La Carbonería, a humble 1860’s collective housing estate in Barcelona, is the oldest building of the seminal Cerda’s Eixample neighborhood, easy to identify by its iconic square urban grid. The Eixample, home to most of Gaudi’s works, is the XIXth century enlargement that paved the city’s way to an urban and architectural success that lasts up until today.
In the pursuit of sustainability, the revaluation of history as well as past social and political conflict had a greater impact on the material qualities and performance of our design than the energy simulations we did with our sustainability expert.
The original stairwell of the building had been demolished by its previous owner following the eviction in 2014 of the squatters that had occupied it since 2008. Also, the Town Hall had catalogued the building recently, and, with this protection, it also imposed the obligation to recover the facade that was supposed to look to the never-built ghost boulevard, which however faced now two party walls meeting at a 90º angle barely ten meters away at its further point.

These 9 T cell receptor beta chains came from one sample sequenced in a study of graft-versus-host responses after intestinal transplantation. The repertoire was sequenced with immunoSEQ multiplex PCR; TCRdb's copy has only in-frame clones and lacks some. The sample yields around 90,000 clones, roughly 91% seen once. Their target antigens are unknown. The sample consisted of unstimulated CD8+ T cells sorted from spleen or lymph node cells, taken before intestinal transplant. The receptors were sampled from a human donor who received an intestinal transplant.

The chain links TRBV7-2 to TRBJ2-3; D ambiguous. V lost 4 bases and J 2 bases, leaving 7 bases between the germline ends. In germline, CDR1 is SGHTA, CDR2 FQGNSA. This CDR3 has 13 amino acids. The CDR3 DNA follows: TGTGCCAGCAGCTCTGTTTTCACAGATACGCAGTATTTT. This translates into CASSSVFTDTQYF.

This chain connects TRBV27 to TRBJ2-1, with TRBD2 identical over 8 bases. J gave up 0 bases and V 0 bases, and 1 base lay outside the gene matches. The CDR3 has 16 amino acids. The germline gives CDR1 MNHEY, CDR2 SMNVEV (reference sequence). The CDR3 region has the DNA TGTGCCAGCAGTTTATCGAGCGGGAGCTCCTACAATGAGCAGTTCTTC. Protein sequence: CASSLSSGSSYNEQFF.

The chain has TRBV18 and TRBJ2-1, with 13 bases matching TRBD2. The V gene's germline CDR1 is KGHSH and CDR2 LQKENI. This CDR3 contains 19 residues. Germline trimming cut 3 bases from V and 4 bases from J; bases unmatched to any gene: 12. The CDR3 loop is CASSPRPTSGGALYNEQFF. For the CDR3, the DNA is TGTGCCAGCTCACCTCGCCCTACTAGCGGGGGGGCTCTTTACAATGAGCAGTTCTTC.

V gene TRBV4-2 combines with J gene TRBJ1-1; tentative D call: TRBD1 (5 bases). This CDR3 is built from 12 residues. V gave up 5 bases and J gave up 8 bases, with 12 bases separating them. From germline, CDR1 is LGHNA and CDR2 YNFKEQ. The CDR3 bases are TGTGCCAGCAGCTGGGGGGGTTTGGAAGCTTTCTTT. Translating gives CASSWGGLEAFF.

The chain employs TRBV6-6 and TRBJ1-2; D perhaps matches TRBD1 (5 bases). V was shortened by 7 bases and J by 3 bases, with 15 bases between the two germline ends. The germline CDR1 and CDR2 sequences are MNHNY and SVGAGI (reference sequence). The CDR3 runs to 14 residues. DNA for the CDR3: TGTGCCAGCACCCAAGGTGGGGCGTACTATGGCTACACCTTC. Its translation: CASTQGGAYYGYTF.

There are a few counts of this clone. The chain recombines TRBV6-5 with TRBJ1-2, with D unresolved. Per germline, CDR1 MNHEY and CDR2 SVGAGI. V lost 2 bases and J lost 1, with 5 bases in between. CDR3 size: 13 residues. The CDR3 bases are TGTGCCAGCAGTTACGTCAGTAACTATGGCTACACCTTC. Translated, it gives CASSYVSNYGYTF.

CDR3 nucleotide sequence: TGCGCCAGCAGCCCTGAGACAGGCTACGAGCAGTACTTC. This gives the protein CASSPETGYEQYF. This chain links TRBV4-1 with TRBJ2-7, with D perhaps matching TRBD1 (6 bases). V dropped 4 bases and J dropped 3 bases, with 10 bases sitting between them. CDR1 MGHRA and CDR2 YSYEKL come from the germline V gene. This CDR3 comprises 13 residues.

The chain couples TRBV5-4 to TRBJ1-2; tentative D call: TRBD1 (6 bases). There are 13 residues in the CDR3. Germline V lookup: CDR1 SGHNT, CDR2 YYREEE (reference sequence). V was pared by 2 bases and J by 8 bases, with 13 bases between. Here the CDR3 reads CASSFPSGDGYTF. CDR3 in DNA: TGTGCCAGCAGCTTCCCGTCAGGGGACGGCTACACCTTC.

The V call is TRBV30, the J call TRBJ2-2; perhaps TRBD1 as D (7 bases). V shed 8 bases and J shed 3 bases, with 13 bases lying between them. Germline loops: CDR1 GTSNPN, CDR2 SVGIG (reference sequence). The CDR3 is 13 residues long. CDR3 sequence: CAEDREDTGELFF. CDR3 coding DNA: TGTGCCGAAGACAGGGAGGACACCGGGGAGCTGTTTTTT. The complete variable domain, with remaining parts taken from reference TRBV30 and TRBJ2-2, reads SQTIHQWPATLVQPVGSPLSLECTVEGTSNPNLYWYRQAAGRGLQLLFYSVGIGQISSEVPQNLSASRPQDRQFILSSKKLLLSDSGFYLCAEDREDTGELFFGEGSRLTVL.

Placing the stairwell and elevator in this furthest corner allowed us to unite the desires and needs of the different actors in the process in a more valuable and sustainable solution for all: The facade that explained Barcelona’s enlargement project and its history has been made available for view from the stairwell and walkways and have become part of the local daily life; the small patio is now a tridimensional public space for the neighbours, a more interesting view from their larger windows than the original party walls; and one more apartment could fit in the space vacated by the old stairwell, which helped justify the more complex solution plus it has increasead a much needed housing density in this desirable area of the city.